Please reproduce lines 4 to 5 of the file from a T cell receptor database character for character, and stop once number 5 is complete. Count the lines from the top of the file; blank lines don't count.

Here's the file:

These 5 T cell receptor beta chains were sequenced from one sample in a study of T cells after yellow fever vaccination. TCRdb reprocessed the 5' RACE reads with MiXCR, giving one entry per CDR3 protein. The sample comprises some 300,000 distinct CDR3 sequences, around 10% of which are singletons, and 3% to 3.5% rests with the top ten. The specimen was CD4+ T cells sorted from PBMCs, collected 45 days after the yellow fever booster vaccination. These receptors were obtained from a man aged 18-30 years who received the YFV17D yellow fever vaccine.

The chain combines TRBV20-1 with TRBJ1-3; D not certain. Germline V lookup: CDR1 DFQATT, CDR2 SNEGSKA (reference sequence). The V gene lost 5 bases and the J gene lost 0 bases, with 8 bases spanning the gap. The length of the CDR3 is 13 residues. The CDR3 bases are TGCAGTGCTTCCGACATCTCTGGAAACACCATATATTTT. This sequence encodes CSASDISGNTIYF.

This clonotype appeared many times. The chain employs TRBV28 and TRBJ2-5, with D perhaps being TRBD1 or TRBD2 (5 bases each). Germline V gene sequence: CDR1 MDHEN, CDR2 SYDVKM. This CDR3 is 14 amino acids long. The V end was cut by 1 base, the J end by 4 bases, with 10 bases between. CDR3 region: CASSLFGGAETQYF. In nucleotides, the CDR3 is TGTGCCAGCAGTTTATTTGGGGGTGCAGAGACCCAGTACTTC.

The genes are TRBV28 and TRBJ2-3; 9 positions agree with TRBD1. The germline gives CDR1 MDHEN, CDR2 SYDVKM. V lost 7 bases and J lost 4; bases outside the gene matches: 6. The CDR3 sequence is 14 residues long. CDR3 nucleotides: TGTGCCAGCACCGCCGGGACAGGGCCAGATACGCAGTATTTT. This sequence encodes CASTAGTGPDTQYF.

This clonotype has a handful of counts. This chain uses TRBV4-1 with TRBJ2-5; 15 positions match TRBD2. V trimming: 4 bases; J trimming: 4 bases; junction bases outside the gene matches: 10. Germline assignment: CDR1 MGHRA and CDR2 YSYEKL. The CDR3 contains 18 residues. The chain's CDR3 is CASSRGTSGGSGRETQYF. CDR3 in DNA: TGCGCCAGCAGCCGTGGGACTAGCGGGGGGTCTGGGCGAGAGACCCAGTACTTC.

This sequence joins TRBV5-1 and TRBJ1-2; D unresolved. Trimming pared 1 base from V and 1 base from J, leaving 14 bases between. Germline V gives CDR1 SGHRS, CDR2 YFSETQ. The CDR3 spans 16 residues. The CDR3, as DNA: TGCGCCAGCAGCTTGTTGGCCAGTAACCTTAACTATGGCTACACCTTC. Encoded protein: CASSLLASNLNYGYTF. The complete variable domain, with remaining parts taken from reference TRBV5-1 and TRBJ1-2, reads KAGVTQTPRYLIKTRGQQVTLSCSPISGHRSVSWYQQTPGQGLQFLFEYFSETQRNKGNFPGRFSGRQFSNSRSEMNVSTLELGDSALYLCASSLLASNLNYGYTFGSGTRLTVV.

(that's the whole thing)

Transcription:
The genes are TRBV28 and TRBJ2-3; 9 positions agree with TRBD1. The germline gives CDR1 MDHEN, CDR2 SYDVKM. V lost 7 bases and J lost 4; bases outside the gene matches: 6. The CDR3 sequence is 14 residues long. CDR3 nucleotides: TGTGCCAGCACCGCCGGGACAGGGCCAGATACGCAGTATTTT. This sequence encodes CASTAGTGPDTQYF.

This clonotype has a handful of counts. This chain uses TRBV4-1 with TRBJ2-5; 15 positions match TRBD2. V trimming: 4 bases; J trimming: 4 bases; junction bases outside the gene matches: 10. Germline assignment: CDR1 MGHRA and CDR2 YSYEKL. The CDR3 contains 18 residues. The chain's CDR3 is CASSRGTSGGSGRETQYF. CDR3 in DNA: TGCGCCAGCAGCCGTGGGACTAGCGGGGGGTCTGGGCGAGAGACCCAGTACTTC.